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VINE VOICEon 4 January 2010
Bob Knight had a long, if controversial, career as a basketball coach. His coaching was based on his early coaching career in the army and one wonders if the discipline which was expected of soldiers was really suitable for the Indiana Hoosiers. That Knight achieved success is beyond question, whether it was because of his coaching, or despite it, remains an open question. His supporters would regard him as firm but fair, his detractors as debilitating and unfeeling.

One of the myths about collective team sports is that they thrive on aggression characterised by foul language. However, individual sports persons require individual treatment while avoiding favouritism. Professionals are often excused loutish behaviour on the field with the suggestion that taking the fire out of their temperament would reduce their effectiveness. It's a myth. The late Derek Dougan made this point when he denounced the idea of the "professional foul" while Joe Royle made a similar point when he said of one of his players, "he needs an arm round his shoulder".

Feinstein makes no concessions in describing Knight's approach. Hard, uncompromising and "what doesn't kill you makes you stronger" which one would expect from a coach who enjoyed belittling players as if to hide his own weaknesses. Total emotional involvement is a poor way of succeeding if such success diminishes one's own humanity. Knight's approach demanded discipline from his players while he showed little restraint in his behaviour towards officials. His one year of success was followed by constant failure which leads one to ask whether another approach would have been better.

In fairness to Knight he was always loyal to his players. When Landon Turner was paralysed for life in a car crash Knight spent most of his waking hours raising money for a fund which soon reached $400,000. Turner, "had a motorised wheelchair and a van. His parents' home was redone with ramps throughout so he could get around and a condominium was purchased for him to live in. When he was ready to return to school, his scholarship was waiting; Knight named him captain of the 1982 team he would never play for." Such generosity during coaching practice was unknown, not because Knight lacked it but because he was unable to express it in a coaching philosophy which did not allow for failure of any kind. This created an ability to hurt and cause pain to everyone who knew him, including himself.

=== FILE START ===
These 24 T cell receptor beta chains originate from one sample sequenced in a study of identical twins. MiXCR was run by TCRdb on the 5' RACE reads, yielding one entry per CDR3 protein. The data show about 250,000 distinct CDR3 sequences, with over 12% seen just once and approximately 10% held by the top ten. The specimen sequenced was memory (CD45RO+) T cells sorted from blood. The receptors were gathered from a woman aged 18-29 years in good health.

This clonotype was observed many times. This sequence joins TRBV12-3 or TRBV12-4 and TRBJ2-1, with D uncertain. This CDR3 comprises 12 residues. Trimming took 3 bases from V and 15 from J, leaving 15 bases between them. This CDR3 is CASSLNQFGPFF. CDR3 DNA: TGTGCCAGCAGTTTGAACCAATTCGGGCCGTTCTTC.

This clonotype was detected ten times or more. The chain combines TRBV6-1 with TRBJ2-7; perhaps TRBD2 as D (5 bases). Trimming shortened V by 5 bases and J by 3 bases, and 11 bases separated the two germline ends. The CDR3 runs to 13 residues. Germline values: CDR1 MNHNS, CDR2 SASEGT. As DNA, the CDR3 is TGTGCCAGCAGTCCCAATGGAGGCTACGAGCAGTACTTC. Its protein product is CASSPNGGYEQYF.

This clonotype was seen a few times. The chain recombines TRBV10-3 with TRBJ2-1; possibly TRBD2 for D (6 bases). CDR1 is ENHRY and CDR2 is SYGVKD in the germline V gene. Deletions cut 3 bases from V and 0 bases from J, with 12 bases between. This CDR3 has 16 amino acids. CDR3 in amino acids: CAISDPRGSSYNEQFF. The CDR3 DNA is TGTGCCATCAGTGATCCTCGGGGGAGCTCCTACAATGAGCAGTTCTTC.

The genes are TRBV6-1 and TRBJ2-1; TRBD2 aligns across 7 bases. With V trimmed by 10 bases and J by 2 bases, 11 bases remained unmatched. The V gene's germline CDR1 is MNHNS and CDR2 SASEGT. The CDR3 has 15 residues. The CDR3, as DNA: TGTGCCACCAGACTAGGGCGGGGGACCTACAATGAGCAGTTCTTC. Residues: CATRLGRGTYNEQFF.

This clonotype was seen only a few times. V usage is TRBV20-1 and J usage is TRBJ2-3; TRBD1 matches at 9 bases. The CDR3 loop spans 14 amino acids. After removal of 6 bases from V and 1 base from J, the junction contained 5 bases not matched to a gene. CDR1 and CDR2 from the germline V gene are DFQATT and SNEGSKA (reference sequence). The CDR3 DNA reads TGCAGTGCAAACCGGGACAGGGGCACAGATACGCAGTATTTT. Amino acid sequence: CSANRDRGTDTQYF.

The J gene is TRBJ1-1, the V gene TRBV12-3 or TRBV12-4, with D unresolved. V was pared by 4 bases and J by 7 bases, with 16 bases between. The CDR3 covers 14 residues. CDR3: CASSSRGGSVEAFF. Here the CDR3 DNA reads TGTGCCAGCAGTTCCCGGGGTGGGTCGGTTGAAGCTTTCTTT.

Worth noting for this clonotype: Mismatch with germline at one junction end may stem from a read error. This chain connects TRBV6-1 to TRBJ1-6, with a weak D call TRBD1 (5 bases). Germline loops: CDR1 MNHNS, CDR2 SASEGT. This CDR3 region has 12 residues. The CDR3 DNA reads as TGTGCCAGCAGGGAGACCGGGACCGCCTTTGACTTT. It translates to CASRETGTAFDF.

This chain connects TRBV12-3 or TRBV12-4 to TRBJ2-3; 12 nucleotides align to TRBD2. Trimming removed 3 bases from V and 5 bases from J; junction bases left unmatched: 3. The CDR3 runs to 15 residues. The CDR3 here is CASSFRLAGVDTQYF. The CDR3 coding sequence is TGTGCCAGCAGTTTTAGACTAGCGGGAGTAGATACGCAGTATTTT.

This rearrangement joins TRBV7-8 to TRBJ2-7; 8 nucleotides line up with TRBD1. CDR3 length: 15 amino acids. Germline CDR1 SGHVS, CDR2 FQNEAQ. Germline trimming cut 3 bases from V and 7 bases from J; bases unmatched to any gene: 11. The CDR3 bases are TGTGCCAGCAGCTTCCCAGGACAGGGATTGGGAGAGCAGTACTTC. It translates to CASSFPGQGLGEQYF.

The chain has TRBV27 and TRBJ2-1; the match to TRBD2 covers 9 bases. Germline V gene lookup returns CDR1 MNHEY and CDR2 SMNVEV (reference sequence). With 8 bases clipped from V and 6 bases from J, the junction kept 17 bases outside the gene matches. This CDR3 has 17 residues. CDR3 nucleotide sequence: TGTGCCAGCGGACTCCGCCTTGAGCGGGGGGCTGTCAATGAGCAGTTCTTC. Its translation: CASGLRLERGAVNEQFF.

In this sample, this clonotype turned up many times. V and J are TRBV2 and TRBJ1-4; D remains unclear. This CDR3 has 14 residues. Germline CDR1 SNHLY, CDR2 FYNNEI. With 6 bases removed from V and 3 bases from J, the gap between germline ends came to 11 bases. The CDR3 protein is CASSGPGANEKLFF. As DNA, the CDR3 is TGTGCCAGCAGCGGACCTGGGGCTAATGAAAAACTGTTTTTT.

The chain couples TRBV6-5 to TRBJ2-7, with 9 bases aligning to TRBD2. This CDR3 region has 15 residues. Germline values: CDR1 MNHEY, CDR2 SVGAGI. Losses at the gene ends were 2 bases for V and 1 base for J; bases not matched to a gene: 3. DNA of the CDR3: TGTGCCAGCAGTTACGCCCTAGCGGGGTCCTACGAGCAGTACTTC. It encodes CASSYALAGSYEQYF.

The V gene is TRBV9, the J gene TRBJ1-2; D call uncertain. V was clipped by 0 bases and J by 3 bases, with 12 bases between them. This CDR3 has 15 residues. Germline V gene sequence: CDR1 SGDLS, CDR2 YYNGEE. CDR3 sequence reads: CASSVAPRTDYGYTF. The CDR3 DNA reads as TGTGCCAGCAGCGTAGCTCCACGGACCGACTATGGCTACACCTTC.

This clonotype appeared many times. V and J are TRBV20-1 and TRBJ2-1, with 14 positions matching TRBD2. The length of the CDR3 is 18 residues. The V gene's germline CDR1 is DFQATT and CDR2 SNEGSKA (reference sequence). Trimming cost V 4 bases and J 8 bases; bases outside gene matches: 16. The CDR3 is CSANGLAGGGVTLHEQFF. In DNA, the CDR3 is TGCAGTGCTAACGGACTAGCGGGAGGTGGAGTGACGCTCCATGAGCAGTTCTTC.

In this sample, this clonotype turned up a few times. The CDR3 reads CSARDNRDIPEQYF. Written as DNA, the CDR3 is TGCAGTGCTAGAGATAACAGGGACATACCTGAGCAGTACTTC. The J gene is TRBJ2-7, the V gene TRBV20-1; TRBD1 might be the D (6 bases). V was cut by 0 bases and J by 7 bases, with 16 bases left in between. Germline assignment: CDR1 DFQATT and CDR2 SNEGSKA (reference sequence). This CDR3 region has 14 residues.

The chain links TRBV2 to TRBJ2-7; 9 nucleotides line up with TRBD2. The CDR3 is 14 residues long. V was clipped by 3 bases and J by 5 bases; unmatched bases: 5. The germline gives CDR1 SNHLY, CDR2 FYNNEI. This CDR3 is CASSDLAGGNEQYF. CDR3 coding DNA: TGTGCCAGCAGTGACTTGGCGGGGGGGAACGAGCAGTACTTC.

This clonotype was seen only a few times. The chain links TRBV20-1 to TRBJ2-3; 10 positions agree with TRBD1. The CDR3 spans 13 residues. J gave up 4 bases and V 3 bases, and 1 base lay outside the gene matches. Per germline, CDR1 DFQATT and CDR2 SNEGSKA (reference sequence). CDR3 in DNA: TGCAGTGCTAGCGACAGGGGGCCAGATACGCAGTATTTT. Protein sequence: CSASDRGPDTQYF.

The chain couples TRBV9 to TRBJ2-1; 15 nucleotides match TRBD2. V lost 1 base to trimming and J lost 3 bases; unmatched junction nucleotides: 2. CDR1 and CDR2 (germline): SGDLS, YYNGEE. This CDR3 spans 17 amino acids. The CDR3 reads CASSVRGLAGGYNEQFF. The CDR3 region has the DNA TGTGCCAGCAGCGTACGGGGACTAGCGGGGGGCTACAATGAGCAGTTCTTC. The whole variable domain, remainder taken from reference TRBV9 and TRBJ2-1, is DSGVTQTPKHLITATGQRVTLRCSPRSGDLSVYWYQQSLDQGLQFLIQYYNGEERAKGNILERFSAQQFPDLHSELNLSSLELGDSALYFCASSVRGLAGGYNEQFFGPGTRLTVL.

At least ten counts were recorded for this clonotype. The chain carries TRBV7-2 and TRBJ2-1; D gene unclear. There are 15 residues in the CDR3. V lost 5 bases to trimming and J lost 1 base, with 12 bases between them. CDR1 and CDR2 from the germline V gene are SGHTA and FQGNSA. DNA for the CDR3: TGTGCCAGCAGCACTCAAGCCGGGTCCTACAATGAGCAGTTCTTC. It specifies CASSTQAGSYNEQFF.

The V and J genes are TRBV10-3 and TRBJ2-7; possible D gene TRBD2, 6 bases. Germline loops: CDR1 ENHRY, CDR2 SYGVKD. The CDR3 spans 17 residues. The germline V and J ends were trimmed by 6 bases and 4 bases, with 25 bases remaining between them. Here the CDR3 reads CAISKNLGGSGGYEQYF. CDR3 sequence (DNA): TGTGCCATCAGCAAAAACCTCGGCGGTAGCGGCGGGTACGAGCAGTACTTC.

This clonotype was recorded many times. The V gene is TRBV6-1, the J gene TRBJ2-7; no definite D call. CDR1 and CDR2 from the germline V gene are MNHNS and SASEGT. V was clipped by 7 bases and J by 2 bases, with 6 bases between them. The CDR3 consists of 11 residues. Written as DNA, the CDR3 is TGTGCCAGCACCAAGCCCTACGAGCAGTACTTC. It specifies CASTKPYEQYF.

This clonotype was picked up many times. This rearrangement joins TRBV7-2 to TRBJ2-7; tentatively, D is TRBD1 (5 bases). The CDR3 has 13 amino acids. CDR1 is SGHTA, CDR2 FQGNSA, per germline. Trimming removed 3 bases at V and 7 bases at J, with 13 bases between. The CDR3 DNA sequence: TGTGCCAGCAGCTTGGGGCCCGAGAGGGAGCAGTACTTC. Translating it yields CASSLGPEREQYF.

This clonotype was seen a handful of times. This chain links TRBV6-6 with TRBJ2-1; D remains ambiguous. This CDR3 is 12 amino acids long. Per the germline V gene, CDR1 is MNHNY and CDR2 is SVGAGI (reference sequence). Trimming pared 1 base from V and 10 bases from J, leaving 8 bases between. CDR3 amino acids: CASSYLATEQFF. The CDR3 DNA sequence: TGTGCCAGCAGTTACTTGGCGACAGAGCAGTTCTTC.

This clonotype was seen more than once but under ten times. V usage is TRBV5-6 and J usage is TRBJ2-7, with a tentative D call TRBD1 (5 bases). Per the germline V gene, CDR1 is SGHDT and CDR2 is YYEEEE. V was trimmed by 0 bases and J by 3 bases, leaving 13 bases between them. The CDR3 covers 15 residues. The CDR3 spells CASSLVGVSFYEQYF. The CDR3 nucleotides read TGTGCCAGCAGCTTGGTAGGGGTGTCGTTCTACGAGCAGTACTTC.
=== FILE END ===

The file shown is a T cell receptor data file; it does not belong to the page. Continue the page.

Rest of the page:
Knight had three weaknesses "losses, grudges and tantrums." He found wealth and fame, the latter resulting in a capacity for intimidating officials. Over a period of thirty years Knight's tantrums were regularly reported and frowned upon until he was finally asked to resign. What comes over in the book is the intensity of the college basketball scene in the United States where money plays a major role. Other reviewers have found Feinstein's book to their taste. It's not an enthusiasm I can enjoy. Knight's approach reminds me of the weakness of many managers in team games - an inability to maintain their detachment in times of crisis. Personally I hope we've seen the last of the Bob Knights in sport and their replacement by more emotionally balanced coaches who display the discipline and professionalism they demand from their players.